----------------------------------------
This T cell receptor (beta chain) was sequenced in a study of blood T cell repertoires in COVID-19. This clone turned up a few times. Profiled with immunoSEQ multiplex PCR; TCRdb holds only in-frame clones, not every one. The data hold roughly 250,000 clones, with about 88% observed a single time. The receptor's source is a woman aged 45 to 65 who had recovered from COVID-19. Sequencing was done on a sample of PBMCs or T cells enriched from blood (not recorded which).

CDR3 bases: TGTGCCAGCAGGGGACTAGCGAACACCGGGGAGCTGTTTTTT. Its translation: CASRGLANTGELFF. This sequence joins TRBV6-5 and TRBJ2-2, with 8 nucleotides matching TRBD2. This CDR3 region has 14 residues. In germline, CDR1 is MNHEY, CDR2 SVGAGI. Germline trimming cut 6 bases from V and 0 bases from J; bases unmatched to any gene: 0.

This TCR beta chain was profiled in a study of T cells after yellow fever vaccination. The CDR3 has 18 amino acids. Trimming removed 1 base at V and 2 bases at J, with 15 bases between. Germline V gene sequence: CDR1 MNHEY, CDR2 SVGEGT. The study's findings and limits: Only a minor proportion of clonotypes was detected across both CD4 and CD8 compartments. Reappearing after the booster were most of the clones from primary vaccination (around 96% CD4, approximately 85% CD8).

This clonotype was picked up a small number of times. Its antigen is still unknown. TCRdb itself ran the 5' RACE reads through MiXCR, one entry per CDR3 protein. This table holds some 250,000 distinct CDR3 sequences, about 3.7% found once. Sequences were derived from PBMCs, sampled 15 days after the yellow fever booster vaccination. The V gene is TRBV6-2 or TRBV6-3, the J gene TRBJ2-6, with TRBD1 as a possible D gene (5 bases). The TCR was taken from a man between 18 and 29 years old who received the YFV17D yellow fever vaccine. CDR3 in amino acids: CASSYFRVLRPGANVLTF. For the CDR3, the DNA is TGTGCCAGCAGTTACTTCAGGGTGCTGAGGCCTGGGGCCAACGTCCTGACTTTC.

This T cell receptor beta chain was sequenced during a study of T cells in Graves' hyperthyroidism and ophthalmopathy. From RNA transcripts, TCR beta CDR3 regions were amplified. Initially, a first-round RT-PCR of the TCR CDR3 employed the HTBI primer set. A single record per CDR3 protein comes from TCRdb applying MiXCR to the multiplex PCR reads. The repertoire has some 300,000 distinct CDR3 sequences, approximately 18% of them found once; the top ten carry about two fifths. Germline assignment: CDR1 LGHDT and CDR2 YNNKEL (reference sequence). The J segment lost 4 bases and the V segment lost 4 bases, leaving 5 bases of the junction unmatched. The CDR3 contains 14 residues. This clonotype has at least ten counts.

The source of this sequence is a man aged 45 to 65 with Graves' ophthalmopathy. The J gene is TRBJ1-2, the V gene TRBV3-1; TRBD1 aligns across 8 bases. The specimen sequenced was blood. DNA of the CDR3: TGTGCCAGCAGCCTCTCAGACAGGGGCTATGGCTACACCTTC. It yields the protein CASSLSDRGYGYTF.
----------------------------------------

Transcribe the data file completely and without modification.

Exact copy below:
This T cell receptor (beta chain) was sequenced in a study of blood T cell repertoires in COVID-19. This clone turned up a few times. Profiled with immunoSEQ multiplex PCR; TCRdb holds only in-frame clones, not every one. The data hold roughly 250,000 clones, with about 88% observed a single time. The receptor's source is a woman aged 45 to 65 who had recovered from COVID-19. Sequencing was done on a sample of PBMCs or T cells enriched from blood (not recorded which).

CDR3 bases: TGTGCCAGCAGGGGACTAGCGAACACCGGGGAGCTGTTTTTT. Its translation: CASRGLANTGELFF. This sequence joins TRBV6-5 and TRBJ2-2, with 8 nucleotides matching TRBD2. This CDR3 region has 14 residues. In germline, CDR1 is MNHEY, CDR2 SVGAGI. Germline trimming cut 6 bases from V and 0 bases from J; bases unmatched to any gene: 0.

This TCR beta chain was profiled in a study of T cells after yellow fever vaccination. The CDR3 has 18 amino acids. Trimming removed 1 base at V and 2 bases at J, with 15 bases between. Germline V gene sequence: CDR1 MNHEY, CDR2 SVGEGT. The study's findings and limits: Only a minor proportion of clonotypes was detected across both CD4 and CD8 compartments. Reappearing after the booster were most of the clones from primary vaccination (around 96% CD4, approximately 85% CD8).

This clonotype was picked up a small number of times. Its antigen is still unknown. TCRdb itself ran the 5' RACE reads through MiXCR, one entry per CDR3 protein. This table holds some 250,000 distinct CDR3 sequences, about 3.7% found once. Sequences were derived from PBMCs, sampled 15 days after the yellow fever booster vaccination. The V gene is TRBV6-2 or TRBV6-3, the J gene TRBJ2-6, with TRBD1 as a possible D gene (5 bases). The TCR was taken from a man between 18 and 29 years old who received the YFV17D yellow fever vaccine. CDR3 in amino acids: CASSYFRVLRPGANVLTF. For the CDR3, the DNA is TGTGCCAGCAGTTACTTCAGGGTGCTGAGGCCTGGGGCCAACGTCCTGACTTTC.

This T cell receptor beta chain was sequenced during a study of T cells in Graves' hyperthyroidism and ophthalmopathy. From RNA transcripts, TCR beta CDR3 regions were amplified. Initially, a first-round RT-PCR of the TCR CDR3 employed the HTBI primer set. A single record per CDR3 protein comes from TCRdb applying MiXCR to the multiplex PCR reads. The repertoire has some 300,000 distinct CDR3 sequences, approximately 18% of them found once; the top ten carry about two fifths. Germline assignment: CDR1 LGHDT and CDR2 YNNKEL (reference sequence). The J segment lost 4 bases and the V segment lost 4 bases, leaving 5 bases of the junction unmatched. The CDR3 contains 14 residues. This clonotype has at least ten counts.

The source of this sequence is a man aged 45 to 65 with Graves' ophthalmopathy. The J gene is TRBJ1-2, the V gene TRBV3-1; TRBD1 aligns across 8 bases. The specimen sequenced was blood. DNA of the CDR3: TGTGCCAGCAGCCTCTCAGACAGGGGCTATGGCTACACCTTC. It yields the protein CASSLSDRGYGYTF.